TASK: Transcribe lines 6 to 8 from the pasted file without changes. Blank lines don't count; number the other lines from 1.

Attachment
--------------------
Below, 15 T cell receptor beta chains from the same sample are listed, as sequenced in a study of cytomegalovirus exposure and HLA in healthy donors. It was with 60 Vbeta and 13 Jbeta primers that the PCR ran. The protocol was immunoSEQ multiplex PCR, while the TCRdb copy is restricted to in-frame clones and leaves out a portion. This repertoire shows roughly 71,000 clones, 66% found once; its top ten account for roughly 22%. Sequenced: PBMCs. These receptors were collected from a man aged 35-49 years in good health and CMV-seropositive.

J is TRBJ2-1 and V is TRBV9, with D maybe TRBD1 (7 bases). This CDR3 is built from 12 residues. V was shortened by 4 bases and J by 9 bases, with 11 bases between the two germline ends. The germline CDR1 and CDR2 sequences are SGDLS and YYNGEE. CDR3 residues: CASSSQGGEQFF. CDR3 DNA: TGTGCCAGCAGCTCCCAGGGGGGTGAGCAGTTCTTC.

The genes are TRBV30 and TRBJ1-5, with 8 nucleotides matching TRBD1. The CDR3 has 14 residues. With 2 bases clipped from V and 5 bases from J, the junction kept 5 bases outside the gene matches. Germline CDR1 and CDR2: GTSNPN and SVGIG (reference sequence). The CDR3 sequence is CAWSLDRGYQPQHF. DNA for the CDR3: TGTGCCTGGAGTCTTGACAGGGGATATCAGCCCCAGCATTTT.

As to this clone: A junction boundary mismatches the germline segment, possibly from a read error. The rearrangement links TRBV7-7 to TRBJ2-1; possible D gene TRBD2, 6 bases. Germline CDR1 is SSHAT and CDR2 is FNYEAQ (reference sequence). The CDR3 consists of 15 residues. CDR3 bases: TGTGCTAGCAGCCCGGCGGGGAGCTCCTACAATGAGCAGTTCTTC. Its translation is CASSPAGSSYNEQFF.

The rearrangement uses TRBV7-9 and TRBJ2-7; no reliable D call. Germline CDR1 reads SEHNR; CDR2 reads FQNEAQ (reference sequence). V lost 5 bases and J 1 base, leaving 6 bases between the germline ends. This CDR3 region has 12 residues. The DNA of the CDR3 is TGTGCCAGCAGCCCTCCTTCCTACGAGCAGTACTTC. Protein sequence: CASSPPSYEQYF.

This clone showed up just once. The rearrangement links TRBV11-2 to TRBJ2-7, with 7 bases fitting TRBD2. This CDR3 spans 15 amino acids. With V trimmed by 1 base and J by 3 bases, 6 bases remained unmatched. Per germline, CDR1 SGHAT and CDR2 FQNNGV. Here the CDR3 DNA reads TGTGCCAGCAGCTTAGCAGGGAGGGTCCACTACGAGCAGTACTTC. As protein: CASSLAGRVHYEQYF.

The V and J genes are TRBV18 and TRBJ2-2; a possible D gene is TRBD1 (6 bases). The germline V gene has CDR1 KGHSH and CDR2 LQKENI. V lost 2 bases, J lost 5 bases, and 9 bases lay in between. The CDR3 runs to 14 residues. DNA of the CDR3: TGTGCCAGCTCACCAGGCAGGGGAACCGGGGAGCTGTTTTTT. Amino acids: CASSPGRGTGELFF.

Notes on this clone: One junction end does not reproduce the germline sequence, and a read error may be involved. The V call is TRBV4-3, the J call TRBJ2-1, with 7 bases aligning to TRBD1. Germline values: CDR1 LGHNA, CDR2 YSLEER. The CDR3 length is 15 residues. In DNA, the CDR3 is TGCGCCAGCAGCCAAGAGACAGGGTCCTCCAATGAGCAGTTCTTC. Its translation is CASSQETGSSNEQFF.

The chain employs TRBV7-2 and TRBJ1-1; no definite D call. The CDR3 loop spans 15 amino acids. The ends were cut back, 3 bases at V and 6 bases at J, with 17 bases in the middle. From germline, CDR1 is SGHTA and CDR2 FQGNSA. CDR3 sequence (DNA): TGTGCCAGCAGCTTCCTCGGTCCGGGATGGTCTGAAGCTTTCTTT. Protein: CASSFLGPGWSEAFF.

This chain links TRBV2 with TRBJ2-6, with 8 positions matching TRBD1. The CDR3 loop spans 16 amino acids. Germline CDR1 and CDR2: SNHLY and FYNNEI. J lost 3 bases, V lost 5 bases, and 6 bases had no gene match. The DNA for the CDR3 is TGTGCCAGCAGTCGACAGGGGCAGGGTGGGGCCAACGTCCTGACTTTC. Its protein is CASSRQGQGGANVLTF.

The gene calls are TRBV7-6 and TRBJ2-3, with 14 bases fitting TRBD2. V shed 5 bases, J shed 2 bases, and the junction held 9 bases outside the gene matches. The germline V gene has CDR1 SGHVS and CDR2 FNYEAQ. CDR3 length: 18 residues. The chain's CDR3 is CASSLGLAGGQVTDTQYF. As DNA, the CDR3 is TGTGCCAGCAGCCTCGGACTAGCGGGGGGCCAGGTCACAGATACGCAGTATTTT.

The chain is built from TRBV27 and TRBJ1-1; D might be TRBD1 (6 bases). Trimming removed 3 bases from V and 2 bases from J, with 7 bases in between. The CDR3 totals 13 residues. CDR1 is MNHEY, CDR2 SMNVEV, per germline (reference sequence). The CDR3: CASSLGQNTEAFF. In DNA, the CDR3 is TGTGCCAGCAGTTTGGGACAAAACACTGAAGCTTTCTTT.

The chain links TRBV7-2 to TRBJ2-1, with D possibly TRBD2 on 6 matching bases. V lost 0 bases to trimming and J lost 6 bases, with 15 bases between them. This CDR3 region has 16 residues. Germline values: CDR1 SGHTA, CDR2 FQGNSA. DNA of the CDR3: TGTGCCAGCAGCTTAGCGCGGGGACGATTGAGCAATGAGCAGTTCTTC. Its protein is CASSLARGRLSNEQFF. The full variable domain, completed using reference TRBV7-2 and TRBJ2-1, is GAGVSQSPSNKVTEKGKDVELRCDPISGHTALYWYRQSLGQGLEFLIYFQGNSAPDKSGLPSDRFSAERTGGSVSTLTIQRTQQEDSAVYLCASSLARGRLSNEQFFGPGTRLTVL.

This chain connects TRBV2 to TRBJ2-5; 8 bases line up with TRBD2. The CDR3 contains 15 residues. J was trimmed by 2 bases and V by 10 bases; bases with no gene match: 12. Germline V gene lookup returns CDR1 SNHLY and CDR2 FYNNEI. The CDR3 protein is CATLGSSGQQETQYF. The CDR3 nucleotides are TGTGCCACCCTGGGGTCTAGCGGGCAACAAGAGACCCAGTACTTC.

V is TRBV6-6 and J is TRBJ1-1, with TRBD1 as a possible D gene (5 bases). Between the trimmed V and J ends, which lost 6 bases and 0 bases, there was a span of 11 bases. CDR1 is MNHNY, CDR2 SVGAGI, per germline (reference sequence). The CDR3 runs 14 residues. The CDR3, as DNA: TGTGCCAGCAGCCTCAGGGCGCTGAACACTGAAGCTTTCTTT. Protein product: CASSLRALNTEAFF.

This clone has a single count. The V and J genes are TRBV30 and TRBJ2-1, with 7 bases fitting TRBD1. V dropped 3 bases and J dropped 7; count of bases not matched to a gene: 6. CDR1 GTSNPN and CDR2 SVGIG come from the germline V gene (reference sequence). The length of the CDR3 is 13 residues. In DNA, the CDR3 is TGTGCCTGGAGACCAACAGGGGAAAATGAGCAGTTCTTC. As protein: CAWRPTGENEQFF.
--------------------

This clone showed up just once. The rearrangement links TRBV11-2 to TRBJ2-7, with 7 bases fitting TRBD2. This CDR3 spans 15 amino acids. With V trimmed by 1 base and J by 3 bases, 6 bases remained unmatched. Per germline, CDR1 SGHAT and CDR2 FQNNGV. Here the CDR3 DNA reads TGTGCCAGCAGCTTAGCAGGGAGGGTCCACTACGAGCAGTACTTC. As protein: CASSLAGRVHYEQYF.

The V and J genes are TRBV18 and TRBJ2-2; a possible D gene is TRBD1 (6 bases). The germline V gene has CDR1 KGHSH and CDR2 LQKENI. V lost 2 bases, J lost 5 bases, and 9 bases lay in between. The CDR3 runs to 14 residues. DNA of the CDR3: TGTGCCAGCTCACCAGGCAGGGGAACCGGGGAGCTGTTTTTT. Amino acids: CASSPGRGTGELFF.

Notes on this clone: One junction end does not reproduce the germline sequence, and a read error may be involved. The V call is TRBV4-3, the J call TRBJ2-1, with 7 bases aligning to TRBD1. Germline values: CDR1 LGHNA, CDR2 YSLEER. The CDR3 length is 15 residues. In DNA, the CDR3 is TGCGCCAGCAGCCAAGAGACAGGGTCCTCCAATGAGCAGTTCTTC. Its translation is CASSQETGSSNEQFF.